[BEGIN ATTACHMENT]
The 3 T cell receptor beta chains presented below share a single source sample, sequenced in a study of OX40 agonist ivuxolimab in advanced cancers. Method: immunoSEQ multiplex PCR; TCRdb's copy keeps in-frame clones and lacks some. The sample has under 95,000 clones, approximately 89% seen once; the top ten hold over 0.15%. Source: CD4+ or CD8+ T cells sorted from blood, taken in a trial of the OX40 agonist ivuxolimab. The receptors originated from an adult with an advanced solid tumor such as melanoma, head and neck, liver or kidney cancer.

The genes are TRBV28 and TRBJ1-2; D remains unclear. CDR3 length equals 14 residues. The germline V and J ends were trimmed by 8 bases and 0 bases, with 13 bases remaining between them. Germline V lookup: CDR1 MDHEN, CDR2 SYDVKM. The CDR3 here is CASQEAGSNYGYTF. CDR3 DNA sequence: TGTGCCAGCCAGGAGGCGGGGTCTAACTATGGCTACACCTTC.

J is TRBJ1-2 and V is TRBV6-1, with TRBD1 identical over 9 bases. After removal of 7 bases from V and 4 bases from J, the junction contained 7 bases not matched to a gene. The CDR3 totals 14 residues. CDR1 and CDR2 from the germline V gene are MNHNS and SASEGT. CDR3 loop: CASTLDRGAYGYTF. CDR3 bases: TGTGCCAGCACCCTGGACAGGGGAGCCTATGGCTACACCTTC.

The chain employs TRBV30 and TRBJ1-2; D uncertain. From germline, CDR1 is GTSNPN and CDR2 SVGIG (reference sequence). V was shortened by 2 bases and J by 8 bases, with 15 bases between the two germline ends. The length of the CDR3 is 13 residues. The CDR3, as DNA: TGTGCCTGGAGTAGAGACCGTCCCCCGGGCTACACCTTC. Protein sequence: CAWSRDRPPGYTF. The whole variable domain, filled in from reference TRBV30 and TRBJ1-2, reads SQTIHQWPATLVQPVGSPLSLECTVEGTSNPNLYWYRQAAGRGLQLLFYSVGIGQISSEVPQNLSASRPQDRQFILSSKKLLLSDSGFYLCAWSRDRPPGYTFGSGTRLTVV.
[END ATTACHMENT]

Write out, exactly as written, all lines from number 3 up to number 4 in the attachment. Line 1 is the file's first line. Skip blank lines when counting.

J is TRBJ1-2 and V is TRBV6-1, with TRBD1 identical over 9 bases. After removal of 7 bases from V and 4 bases from J, the junction contained 7 bases not matched to a gene. The CDR3 totals 14 residues. CDR1 and CDR2 from the germline V gene are MNHNS and SASEGT. CDR3 loop: CASTLDRGAYGYTF. CDR3 bases: TGTGCCAGCACCCTGGACAGGGGAGCCTATGGCTACACCTTC.

The chain employs TRBV30 and TRBJ1-2; D uncertain. From germline, CDR1 is GTSNPN and CDR2 SVGIG (reference sequence). V was shortened by 2 bases and J by 8 bases, with 15 bases between the two germline ends. The length of the CDR3 is 13 residues. The CDR3, as DNA: TGTGCCTGGAGTAGAGACCGTCCCCCGGGCTACACCTTC. Protein sequence: CAWSRDRPPGYTF. The whole variable domain, filled in from reference TRBV30 and TRBJ1-2, reads SQTIHQWPATLVQPVGSPLSLECTVEGTSNPNLYWYRQAAGRGLQLLFYSVGIGQISSEVPQNLSASRPQDRQFILSSKKLLLSDSGFYLCAWSRDRPPGYTFGSGTRLTVV.